Age of England’s Cerne Abbas Giant Confirmed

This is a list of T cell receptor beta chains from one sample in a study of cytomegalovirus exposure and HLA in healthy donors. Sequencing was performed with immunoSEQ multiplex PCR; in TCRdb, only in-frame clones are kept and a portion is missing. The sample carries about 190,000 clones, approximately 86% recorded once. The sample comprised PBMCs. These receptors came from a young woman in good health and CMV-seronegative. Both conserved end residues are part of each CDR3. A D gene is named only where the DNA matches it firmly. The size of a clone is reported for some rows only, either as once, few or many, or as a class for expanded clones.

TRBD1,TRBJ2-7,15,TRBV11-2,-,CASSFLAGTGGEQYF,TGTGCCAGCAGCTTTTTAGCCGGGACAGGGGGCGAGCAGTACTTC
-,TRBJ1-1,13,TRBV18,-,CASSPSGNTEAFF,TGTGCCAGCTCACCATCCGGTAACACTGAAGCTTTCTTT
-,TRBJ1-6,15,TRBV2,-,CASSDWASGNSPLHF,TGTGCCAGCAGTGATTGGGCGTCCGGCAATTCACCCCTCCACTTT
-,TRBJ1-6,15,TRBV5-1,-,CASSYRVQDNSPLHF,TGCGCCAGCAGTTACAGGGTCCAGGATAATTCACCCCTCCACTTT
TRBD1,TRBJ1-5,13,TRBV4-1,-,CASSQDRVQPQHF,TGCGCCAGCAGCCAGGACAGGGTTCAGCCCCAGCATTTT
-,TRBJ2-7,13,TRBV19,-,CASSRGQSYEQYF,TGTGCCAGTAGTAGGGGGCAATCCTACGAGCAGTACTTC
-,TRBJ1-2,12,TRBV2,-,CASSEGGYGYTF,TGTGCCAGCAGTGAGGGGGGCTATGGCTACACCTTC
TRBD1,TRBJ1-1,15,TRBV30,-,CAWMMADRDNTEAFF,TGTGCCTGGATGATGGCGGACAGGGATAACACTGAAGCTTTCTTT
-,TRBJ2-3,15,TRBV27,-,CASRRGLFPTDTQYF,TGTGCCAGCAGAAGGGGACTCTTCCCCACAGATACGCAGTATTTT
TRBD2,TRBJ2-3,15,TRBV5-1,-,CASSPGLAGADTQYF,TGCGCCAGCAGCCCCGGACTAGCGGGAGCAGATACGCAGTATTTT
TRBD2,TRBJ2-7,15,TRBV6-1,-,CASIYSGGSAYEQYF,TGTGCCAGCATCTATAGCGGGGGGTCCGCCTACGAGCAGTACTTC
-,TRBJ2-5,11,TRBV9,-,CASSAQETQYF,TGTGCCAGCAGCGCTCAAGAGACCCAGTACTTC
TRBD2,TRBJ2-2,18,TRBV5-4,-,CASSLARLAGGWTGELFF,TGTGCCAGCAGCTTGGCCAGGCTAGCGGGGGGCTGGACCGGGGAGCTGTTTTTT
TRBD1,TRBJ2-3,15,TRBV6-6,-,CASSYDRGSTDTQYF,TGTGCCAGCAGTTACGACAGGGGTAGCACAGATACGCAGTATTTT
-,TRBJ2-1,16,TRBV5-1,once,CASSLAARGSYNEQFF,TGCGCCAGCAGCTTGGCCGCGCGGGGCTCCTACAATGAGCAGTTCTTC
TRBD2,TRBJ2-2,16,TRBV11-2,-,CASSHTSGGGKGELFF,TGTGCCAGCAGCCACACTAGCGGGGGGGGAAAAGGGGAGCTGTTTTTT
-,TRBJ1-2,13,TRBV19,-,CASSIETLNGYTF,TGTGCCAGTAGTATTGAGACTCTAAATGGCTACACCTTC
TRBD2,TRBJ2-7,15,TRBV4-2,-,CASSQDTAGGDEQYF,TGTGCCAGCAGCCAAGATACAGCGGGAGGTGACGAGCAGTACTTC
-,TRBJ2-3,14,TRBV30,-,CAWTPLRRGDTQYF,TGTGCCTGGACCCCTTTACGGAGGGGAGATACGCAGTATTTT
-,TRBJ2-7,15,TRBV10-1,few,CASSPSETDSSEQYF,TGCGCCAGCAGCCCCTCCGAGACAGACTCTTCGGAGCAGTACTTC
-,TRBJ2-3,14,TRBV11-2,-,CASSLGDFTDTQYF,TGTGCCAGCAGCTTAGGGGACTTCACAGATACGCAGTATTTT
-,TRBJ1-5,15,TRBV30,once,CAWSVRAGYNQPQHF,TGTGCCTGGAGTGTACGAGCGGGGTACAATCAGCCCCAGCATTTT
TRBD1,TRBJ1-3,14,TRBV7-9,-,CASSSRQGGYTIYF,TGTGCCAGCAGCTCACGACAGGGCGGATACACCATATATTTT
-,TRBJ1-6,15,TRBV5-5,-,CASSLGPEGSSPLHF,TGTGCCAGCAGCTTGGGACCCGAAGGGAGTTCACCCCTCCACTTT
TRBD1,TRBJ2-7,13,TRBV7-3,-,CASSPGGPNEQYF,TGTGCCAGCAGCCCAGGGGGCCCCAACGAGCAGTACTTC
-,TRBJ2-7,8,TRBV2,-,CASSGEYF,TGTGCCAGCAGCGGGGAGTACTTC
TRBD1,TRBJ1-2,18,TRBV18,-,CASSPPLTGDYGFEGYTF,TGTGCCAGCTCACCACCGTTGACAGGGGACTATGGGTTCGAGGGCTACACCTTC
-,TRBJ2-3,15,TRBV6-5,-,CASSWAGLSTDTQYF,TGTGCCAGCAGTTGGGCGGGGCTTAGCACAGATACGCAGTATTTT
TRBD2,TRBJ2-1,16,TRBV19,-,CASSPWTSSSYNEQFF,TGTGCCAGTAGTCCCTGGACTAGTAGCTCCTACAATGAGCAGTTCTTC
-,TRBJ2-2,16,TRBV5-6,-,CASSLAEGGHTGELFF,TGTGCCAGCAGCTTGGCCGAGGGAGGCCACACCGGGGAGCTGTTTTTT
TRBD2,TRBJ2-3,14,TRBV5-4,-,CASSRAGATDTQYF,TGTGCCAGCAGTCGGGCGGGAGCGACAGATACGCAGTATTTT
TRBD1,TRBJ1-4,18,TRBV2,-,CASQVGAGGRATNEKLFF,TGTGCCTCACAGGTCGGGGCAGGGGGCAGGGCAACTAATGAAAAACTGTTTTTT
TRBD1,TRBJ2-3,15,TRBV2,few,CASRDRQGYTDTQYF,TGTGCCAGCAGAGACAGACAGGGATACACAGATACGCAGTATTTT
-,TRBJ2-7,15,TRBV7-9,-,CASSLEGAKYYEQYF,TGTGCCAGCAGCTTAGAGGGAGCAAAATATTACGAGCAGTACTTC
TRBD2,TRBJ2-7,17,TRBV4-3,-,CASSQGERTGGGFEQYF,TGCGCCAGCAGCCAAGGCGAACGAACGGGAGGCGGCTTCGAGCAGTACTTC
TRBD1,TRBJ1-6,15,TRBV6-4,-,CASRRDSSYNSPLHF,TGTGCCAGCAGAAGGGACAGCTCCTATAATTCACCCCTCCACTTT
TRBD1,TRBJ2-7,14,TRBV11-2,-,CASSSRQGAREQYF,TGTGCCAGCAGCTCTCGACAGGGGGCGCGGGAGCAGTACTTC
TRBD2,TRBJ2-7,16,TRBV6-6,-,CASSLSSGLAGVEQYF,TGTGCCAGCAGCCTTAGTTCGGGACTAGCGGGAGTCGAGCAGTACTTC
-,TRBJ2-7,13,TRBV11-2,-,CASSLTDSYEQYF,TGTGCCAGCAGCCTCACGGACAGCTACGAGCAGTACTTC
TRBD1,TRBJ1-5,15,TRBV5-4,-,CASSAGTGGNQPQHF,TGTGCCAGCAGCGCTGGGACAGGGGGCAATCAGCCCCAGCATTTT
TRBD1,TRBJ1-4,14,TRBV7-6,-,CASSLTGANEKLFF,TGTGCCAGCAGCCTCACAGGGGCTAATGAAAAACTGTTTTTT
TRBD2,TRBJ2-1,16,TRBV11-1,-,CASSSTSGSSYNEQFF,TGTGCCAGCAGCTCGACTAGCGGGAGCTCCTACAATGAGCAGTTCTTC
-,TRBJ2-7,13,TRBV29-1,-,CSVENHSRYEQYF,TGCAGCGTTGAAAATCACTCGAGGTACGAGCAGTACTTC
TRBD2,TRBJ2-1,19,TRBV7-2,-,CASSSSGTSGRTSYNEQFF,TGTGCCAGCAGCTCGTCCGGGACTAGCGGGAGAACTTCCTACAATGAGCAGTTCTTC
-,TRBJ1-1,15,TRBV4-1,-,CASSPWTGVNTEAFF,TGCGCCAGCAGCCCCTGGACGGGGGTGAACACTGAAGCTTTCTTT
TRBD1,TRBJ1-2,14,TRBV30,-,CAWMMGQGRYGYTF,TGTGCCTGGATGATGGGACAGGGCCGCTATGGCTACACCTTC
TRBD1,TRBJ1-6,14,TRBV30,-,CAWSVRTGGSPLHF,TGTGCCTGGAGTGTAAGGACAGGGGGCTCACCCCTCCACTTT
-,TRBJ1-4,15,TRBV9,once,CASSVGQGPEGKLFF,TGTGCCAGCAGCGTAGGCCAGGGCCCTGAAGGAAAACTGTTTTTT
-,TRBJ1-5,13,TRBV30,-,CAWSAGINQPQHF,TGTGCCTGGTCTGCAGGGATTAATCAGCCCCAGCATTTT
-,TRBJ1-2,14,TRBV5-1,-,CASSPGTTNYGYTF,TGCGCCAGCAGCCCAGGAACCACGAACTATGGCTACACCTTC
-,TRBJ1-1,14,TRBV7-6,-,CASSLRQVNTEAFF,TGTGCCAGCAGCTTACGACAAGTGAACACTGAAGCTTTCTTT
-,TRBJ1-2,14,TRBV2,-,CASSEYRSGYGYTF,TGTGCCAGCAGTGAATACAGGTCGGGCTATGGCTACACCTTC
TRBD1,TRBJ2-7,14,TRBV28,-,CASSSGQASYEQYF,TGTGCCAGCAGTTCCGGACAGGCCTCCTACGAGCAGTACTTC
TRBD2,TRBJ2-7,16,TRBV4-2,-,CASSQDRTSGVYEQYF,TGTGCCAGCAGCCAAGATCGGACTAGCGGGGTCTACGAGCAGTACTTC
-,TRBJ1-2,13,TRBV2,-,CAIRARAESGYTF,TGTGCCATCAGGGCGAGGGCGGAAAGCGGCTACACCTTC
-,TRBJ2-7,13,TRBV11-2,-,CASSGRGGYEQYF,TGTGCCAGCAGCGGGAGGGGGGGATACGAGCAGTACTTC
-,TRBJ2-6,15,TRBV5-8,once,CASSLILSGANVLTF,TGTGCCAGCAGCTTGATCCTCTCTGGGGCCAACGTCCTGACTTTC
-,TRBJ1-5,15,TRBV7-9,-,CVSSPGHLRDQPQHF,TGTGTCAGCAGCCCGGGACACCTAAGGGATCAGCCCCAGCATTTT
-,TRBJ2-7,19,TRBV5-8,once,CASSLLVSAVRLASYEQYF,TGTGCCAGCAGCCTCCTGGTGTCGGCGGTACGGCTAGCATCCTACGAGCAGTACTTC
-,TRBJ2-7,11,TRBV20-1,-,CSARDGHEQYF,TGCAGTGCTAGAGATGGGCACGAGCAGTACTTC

Cerne Abbas GiantDORSET, ENGLAND—According to a BBC News report, the results of optically stimulated luminescence testing of soil samples taken from the Cerne Abbas Giant early last year indicate that the 180-foot figure carved into a chalk hillside in southwest England was created between A.D. 700 and 1100, during the late Anglo-Saxon period. Remains of microscopic snails recovered from the soil were also used to date the creation of the figure to the medieval period. Samples from other areas of the giant, however, were dated to A.D. 1560, based upon the determination of when sand in the soil was last exposed to sunlight. No record of the giant has been found in surviving documents from Cerne Abbey, which was founded in A.D. 987. Rather, the first known historical reference dates to 1694, when a church warden wrote an account of its repair. Archaeologist Martin Papworth of the National Trust suggests the giant was created in the late Saxon period, but then was neglected, so it disappeared under growing grass. “That would explain why he doesn’t appear in the abbey records or in Tudor surveys,” Papworth explained. To read about southern England’s Uffington White Horse geoglyph, go to “White Horse of the Sun.”


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